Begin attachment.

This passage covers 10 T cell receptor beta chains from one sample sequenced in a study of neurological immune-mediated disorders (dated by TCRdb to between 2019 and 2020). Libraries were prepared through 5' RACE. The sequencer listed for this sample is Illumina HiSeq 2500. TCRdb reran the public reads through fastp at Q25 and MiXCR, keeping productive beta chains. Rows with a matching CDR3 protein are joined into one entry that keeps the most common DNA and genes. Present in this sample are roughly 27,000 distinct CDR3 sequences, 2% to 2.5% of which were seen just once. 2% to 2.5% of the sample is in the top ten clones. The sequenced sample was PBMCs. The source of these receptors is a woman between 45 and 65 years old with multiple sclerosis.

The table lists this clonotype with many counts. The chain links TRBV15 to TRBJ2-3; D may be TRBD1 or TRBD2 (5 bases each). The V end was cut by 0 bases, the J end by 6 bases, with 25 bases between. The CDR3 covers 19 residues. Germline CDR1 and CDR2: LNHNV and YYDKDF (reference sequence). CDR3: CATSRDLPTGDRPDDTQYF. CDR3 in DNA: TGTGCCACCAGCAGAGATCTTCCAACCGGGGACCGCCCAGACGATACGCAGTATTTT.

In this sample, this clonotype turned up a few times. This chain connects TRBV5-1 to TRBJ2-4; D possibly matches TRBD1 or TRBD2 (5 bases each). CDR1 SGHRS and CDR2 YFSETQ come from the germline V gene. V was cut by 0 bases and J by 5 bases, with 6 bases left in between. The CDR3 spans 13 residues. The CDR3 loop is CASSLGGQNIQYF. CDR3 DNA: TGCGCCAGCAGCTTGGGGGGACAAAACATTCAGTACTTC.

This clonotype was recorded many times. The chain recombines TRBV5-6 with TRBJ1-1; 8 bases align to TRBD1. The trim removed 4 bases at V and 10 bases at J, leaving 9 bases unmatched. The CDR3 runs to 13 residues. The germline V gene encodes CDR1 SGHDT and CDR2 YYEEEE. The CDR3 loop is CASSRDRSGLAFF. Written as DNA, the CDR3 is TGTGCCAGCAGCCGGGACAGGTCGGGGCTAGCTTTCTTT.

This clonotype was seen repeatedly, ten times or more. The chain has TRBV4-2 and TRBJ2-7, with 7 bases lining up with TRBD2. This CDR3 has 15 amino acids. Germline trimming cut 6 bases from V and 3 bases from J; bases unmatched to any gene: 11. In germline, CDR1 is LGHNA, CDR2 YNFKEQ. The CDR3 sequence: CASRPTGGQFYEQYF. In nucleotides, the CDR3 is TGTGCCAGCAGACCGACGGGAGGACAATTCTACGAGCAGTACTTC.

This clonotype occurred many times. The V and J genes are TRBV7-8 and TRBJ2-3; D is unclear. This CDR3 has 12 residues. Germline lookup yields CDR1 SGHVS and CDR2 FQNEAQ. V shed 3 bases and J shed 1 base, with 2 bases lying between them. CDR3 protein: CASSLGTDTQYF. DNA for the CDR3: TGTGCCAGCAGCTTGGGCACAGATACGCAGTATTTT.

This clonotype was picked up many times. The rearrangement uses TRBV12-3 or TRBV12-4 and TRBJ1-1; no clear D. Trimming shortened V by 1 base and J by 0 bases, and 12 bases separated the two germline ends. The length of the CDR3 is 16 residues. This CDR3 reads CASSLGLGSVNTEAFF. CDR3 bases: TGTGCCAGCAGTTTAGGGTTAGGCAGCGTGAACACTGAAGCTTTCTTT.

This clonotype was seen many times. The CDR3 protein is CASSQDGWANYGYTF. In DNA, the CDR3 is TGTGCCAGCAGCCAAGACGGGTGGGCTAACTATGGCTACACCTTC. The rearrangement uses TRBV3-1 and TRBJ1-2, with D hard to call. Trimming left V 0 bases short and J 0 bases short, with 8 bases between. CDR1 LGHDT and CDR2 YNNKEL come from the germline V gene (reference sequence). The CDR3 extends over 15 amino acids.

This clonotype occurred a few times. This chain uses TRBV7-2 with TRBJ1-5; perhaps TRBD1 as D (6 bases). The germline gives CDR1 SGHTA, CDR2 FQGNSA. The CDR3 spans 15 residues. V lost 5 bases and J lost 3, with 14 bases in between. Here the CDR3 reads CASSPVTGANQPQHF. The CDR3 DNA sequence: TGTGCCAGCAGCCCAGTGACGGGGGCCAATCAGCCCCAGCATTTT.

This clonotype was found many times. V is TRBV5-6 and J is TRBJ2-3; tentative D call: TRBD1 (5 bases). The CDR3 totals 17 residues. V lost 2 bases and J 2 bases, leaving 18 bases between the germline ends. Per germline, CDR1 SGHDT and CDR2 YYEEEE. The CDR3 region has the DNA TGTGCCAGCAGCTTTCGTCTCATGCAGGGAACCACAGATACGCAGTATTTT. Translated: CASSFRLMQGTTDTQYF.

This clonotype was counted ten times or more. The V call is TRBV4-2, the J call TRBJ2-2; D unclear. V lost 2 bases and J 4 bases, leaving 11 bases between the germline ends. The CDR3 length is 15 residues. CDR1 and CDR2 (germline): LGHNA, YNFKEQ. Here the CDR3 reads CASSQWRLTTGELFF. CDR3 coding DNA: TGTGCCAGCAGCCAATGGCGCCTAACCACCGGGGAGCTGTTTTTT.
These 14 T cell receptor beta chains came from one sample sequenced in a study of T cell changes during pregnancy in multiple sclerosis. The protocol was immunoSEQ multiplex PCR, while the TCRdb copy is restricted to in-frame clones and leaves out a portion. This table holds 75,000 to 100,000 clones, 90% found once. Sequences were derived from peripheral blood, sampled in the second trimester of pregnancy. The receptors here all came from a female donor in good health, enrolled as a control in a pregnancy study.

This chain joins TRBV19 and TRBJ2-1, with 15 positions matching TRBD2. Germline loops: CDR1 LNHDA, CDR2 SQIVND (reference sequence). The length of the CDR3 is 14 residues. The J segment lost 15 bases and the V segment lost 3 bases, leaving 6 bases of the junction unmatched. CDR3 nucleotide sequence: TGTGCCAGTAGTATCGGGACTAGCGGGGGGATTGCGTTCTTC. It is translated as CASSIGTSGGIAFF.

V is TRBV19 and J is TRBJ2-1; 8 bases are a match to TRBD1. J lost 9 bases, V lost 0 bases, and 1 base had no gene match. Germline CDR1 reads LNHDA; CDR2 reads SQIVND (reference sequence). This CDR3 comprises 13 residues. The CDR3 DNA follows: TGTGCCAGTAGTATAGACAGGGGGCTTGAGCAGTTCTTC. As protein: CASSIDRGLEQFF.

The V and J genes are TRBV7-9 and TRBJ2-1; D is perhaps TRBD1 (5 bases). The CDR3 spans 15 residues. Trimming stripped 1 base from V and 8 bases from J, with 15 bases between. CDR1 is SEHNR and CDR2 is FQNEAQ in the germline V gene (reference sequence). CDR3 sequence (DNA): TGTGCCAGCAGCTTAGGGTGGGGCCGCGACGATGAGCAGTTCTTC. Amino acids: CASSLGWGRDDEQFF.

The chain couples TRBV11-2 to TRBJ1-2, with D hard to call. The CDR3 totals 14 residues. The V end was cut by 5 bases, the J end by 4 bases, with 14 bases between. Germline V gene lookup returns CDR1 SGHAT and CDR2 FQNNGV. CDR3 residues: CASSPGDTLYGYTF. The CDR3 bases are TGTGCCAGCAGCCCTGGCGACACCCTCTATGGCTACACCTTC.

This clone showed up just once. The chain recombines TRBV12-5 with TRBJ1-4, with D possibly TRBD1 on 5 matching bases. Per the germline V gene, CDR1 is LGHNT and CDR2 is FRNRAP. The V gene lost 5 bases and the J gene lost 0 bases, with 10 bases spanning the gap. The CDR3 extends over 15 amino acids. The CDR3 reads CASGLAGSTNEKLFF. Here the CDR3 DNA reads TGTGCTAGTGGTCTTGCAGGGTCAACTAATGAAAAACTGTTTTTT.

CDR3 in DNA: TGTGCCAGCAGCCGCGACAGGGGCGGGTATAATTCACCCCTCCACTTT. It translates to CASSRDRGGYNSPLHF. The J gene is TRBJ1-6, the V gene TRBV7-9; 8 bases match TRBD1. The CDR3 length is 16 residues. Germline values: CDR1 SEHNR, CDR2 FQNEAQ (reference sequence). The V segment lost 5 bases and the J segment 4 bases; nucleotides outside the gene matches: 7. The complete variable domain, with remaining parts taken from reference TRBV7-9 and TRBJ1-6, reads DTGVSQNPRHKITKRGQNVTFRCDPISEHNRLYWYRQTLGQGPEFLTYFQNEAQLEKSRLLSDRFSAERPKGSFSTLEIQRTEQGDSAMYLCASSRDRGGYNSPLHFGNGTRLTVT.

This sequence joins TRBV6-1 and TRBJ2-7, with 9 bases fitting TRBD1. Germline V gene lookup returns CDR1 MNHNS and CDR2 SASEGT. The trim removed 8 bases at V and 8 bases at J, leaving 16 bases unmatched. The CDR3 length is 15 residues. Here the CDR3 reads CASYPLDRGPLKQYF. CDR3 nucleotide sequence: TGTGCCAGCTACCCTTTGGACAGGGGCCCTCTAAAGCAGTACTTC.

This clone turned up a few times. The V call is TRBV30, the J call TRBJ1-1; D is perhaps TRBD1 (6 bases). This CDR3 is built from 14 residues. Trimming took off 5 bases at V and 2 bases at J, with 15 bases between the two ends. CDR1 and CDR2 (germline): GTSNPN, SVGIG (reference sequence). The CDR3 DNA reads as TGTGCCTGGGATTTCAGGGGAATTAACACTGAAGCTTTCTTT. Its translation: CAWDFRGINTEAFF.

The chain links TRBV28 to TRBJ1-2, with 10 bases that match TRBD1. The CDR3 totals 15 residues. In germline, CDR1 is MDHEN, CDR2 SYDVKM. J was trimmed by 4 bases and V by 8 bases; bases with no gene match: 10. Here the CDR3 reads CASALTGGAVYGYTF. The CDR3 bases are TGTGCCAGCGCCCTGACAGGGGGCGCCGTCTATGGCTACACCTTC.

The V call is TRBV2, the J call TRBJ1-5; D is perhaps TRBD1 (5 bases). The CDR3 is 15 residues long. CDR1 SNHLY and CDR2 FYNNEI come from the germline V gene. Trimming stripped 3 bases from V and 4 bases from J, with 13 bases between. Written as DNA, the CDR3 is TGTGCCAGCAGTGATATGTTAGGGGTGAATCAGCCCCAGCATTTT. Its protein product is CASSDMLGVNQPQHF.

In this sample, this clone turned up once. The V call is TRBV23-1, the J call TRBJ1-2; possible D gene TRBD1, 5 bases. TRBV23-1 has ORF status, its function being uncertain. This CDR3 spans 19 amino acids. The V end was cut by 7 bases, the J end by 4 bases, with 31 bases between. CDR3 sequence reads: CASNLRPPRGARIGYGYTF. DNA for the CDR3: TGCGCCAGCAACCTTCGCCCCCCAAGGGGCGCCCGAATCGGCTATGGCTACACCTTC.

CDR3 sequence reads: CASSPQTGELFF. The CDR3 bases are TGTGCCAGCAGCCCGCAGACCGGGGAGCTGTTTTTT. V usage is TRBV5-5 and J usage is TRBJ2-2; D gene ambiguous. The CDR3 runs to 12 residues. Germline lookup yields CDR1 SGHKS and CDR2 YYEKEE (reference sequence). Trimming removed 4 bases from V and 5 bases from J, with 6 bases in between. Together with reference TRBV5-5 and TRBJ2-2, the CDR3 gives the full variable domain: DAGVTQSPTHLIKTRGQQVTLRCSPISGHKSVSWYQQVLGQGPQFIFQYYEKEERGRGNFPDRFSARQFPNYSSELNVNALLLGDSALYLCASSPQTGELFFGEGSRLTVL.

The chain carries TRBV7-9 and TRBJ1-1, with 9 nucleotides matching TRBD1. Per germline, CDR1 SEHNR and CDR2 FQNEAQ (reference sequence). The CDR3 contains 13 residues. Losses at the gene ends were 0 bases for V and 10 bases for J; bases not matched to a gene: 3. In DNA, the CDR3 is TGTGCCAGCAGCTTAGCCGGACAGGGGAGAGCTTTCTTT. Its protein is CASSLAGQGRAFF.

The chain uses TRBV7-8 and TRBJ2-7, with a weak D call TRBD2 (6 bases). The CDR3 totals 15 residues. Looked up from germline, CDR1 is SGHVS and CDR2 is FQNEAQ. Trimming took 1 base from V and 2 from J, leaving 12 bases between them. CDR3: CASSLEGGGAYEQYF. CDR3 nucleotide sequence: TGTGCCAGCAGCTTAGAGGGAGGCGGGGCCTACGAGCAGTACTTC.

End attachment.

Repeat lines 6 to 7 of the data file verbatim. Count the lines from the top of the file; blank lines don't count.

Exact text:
This clonotype occurred many times. The V and J genes are TRBV7-8 and TRBJ2-3; D is unclear. This CDR3 has 12 residues. Germline lookup yields CDR1 SGHVS and CDR2 FQNEAQ. V shed 3 bases and J shed 1 base, with 2 bases lying between them. CDR3 protein: CASSLGTDTQYF. DNA for the CDR3: TGTGCCAGCAGCTTGGGCACAGATACGCAGTATTTT.

This clonotype was picked up many times. The rearrangement uses TRBV12-3 or TRBV12-4 and TRBJ1-1; no clear D. Trimming shortened V by 1 base and J by 0 bases, and 12 bases separated the two germline ends. The length of the CDR3 is 16 residues. This CDR3 reads CASSLGLGSVNTEAFF. CDR3 bases: TGTGCCAGCAGTTTAGGGTTAGGCAGCGTGAACACTGAAGCTTTCTTT.